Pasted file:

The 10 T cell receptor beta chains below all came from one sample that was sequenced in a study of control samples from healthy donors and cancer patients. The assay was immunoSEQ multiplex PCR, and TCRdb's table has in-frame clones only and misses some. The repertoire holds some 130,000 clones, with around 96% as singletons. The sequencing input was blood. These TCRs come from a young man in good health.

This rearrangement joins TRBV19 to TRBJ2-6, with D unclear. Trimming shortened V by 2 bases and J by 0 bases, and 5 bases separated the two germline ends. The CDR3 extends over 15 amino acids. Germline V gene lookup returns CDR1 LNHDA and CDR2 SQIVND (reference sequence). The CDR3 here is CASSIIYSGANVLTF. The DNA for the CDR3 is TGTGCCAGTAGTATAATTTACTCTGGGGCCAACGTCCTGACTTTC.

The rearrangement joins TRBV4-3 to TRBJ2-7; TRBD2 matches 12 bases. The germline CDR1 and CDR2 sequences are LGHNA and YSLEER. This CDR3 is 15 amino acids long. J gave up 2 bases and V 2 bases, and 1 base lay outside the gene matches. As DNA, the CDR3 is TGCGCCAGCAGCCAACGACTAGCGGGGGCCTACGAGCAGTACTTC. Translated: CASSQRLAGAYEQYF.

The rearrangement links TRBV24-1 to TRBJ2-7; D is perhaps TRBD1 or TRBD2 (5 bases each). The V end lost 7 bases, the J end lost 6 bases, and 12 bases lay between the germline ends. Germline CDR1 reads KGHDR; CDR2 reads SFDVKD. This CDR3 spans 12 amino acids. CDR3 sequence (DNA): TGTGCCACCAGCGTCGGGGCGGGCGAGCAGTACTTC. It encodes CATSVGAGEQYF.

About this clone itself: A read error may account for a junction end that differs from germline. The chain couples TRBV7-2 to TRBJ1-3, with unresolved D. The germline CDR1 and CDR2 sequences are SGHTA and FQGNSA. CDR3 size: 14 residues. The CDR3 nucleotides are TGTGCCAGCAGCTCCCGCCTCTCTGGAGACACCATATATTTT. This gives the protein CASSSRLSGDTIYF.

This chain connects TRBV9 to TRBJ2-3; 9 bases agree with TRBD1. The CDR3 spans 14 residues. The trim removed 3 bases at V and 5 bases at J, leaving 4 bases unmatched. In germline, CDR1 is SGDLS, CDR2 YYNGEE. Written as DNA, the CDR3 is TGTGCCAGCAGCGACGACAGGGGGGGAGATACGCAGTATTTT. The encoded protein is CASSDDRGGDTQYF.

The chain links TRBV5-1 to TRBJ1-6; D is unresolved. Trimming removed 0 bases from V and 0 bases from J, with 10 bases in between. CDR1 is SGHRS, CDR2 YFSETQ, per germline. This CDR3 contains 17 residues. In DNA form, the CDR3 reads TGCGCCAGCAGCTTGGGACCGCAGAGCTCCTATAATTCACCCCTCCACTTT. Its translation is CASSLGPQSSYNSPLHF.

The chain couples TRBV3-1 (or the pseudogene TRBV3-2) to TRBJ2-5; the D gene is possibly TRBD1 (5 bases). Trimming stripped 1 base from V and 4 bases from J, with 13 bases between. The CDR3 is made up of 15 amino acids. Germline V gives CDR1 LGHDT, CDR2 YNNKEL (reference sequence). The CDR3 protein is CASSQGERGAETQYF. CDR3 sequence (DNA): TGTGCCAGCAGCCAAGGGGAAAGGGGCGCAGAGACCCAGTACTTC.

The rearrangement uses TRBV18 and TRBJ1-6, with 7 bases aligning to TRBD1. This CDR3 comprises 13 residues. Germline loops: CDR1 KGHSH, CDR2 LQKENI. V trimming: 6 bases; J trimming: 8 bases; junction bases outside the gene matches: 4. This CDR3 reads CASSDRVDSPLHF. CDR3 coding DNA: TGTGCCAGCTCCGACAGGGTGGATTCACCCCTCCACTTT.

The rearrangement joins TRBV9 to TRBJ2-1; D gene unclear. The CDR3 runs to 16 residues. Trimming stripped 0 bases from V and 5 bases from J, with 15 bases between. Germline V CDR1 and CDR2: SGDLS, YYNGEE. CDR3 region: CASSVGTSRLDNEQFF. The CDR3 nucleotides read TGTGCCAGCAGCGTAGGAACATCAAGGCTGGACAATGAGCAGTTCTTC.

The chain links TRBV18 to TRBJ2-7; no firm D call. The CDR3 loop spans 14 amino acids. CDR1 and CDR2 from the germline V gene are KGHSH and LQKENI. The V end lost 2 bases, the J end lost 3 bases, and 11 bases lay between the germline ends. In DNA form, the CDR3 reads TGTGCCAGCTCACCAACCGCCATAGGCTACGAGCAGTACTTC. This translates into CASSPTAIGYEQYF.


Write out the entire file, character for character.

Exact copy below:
The 10 T cell receptor beta chains below all came from one sample that was sequenced in a study of control samples from healthy donors and cancer patients. The assay was immunoSEQ multiplex PCR, and TCRdb's table has in-frame clones only and misses some. The repertoire holds some 130,000 clones, with around 96% as singletons. The sequencing input was blood. These TCRs come from a young man in good health.

This rearrangement joins TRBV19 to TRBJ2-6, with D unclear. Trimming shortened V by 2 bases and J by 0 bases, and 5 bases separated the two germline ends. The CDR3 extends over 15 amino acids. Germline V gene lookup returns CDR1 LNHDA and CDR2 SQIVND (reference sequence). The CDR3 here is CASSIIYSGANVLTF. The DNA for the CDR3 is TGTGCCAGTAGTATAATTTACTCTGGGGCCAACGTCCTGACTTTC.

The rearrangement joins TRBV4-3 to TRBJ2-7; TRBD2 matches 12 bases. The germline CDR1 and CDR2 sequences are LGHNA and YSLEER. This CDR3 is 15 amino acids long. J gave up 2 bases and V 2 bases, and 1 base lay outside the gene matches. As DNA, the CDR3 is TGCGCCAGCAGCCAACGACTAGCGGGGGCCTACGAGCAGTACTTC. Translated: CASSQRLAGAYEQYF.

The rearrangement links TRBV24-1 to TRBJ2-7; D is perhaps TRBD1 or TRBD2 (5 bases each). The V end lost 7 bases, the J end lost 6 bases, and 12 bases lay between the germline ends. Germline CDR1 reads KGHDR; CDR2 reads SFDVKD. This CDR3 spans 12 amino acids. CDR3 sequence (DNA): TGTGCCACCAGCGTCGGGGCGGGCGAGCAGTACTTC. It encodes CATSVGAGEQYF.

About this clone itself: A read error may account for a junction end that differs from germline. The chain couples TRBV7-2 to TRBJ1-3, with unresolved D. The germline CDR1 and CDR2 sequences are SGHTA and FQGNSA. CDR3 size: 14 residues. The CDR3 nucleotides are TGTGCCAGCAGCTCCCGCCTCTCTGGAGACACCATATATTTT. This gives the protein CASSSRLSGDTIYF.

This chain connects TRBV9 to TRBJ2-3; 9 bases agree with TRBD1. The CDR3 spans 14 residues. The trim removed 3 bases at V and 5 bases at J, leaving 4 bases unmatched. In germline, CDR1 is SGDLS, CDR2 YYNGEE. Written as DNA, the CDR3 is TGTGCCAGCAGCGACGACAGGGGGGGAGATACGCAGTATTTT. The encoded protein is CASSDDRGGDTQYF.

The chain links TRBV5-1 to TRBJ1-6; D is unresolved. Trimming removed 0 bases from V and 0 bases from J, with 10 bases in between. CDR1 is SGHRS, CDR2 YFSETQ, per germline. This CDR3 contains 17 residues. In DNA form, the CDR3 reads TGCGCCAGCAGCTTGGGACCGCAGAGCTCCTATAATTCACCCCTCCACTTT. Its translation is CASSLGPQSSYNSPLHF.

The chain couples TRBV3-1 (or the pseudogene TRBV3-2) to TRBJ2-5; the D gene is possibly TRBD1 (5 bases). Trimming stripped 1 base from V and 4 bases from J, with 13 bases between. The CDR3 is made up of 15 amino acids. Germline V gives CDR1 LGHDT, CDR2 YNNKEL (reference sequence). The CDR3 protein is CASSQGERGAETQYF. CDR3 sequence (DNA): TGTGCCAGCAGCCAAGGGGAAAGGGGCGCAGAGACCCAGTACTTC.

The rearrangement uses TRBV18 and TRBJ1-6, with 7 bases aligning to TRBD1. This CDR3 comprises 13 residues. Germline loops: CDR1 KGHSH, CDR2 LQKENI. V trimming: 6 bases; J trimming: 8 bases; junction bases outside the gene matches: 4. This CDR3 reads CASSDRVDSPLHF. CDR3 coding DNA: TGTGCCAGCTCCGACAGGGTGGATTCACCCCTCCACTTT.

The rearrangement joins TRBV9 to TRBJ2-1; D gene unclear. The CDR3 runs to 16 residues. Trimming stripped 0 bases from V and 5 bases from J, with 15 bases between. Germline V CDR1 and CDR2: SGDLS, YYNGEE. CDR3 region: CASSVGTSRLDNEQFF. The CDR3 nucleotides read TGTGCCAGCAGCGTAGGAACATCAAGGCTGGACAATGAGCAGTTCTTC.

The chain links TRBV18 to TRBJ2-7; no firm D call. The CDR3 loop spans 14 amino acids. CDR1 and CDR2 from the germline V gene are KGHSH and LQKENI. The V end lost 2 bases, the J end lost 3 bases, and 11 bases lay between the germline ends. In DNA form, the CDR3 reads TGTGCCAGCTCACCAACCGCCATAGGCTACGAGCAGTACTTC. This translates into CASSPTAIGYEQYF.